Interim Campus Pastor

One of the draft recommendations in the recently completed Campus Ministry Review is devoted to the weekday chapel schedule. The review team recommended that the Campus Pastor be responsible for planning and leadership for Wednesday chapel opportunities while maintaining the scheduled “chapel break” periods on Mondays and Fridays.

This naturally raises the question of what might happen during the Monday and Friday “chapel time” slots from 10:30-11:00 a.m. when there is no formal “chapel” scheduled. I’ve been mulling this over and talking with interested students, faculty, administrators and staff for the past few weeks. Here are a few thoughts I’m sharing in the interest of continuing the conversation.

We’ve already made several significant changes. The name change from “Chapel” to Morning Prayer is an effort to reframe and rename a time and a program that’s accumulated a good deal of baggage over the years. We wanted to put some distance between the opportunity for weekly corporate prayer as a university community and a sense of guilt and obligation that was a byproduct of mandatory chapel attendance.

In order to do that, we’ve drawn on a long-standing tradition of daily prayer in the church, using a simplified Morning Prayer (Matins) liturgy. There are enough other places in the life of the university where attendance and performance are measured and recorded. Worship and especially prayer doesn’t need to be another one of them.

Everyone is invited to Wednesday Morning Prayer. But we operate out of the assumption that everyone here is an adult and needs to balance that opportunity with all the other opportunities, duties and obligations that are part of their daily lives. No obligation. No guilt. Morning Prayer is about grace, not law.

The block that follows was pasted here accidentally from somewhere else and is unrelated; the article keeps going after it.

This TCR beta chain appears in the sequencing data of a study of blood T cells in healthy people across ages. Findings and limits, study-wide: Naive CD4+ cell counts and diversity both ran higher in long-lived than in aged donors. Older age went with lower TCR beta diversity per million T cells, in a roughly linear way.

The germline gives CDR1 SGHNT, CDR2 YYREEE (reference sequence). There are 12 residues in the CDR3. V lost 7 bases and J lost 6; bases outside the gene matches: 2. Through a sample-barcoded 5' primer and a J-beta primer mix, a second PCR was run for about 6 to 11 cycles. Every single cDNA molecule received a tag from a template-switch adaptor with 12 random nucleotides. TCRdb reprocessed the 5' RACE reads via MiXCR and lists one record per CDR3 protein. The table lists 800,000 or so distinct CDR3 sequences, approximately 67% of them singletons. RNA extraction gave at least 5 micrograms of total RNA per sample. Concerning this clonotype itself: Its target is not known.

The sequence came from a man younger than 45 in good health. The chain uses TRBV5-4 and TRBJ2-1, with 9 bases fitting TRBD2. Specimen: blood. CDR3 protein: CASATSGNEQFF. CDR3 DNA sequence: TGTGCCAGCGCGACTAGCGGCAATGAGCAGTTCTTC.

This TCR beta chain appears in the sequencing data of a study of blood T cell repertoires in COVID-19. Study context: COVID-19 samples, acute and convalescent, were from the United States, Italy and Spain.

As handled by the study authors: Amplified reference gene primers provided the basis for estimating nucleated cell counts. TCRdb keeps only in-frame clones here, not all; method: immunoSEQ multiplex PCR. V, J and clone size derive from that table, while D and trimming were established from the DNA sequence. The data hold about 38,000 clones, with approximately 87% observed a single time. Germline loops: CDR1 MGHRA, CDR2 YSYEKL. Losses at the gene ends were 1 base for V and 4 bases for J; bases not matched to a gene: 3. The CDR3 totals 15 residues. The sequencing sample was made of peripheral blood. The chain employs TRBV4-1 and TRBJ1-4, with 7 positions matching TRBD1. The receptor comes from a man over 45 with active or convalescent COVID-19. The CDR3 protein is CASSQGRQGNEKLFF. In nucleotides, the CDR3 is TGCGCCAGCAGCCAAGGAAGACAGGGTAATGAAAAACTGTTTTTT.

The second change has been location: from Lagerquist Concert Hall (which holds approximately 530 people) to Ness Family Chapel which holds between 50 and 60 if we squeeze in tight. Don’t get me wrong, Lagerquist Hall is an amazing space. The acoustics are outstanding and it’s home to one of the world’s great pipe organs. But it’s space which lends itself more to performance than to corporate worship.

Given the attendance at chapel over the past few years, its size contributes to a sense of isolation rather than community. The Ness Chapel is designed for worship. If our regular attendance grows beyond 50, we’ll need to think about different space. But, as the saying goes, we’ll cross that bridge when we come to it.

This brings us back around to the question of what might happen during those Monday and Friday “chapel times.” I’ve started thinking of them as “30-minute Sabbaths.” You may remember that the Sabbath first appears in the opening chapters of Genesis when God decides that after six straight days of creating the cosmos, even He needs to take some time off for rest and rejuvenation.

At PLU, we often ask ourselves, “What will you do with your one wild and precious life?” That’s a big, important question. Here’s an admittedly smaller but still important one: “What will you do with the gift of a 30-minute sabbath three times a week?” Take a walk? Meditate? Practice yoga or tai-chi? Have coffee and conversation with a friend (including the Campus Pastor on Mondays)? Spend some quiet time in Ness Chapel?

There will undoubtedly be additional opportunities to engage a variety of spiritual practices during “chapel time” as Campus Ministry evolves during this time of transition. But for now, do yourself a favor and figure out a way to take advantage of the 30-minute Sabbath already built into the schedule every Monday, Wednesday and Friday. Remember, even God takes time off. ◼︎

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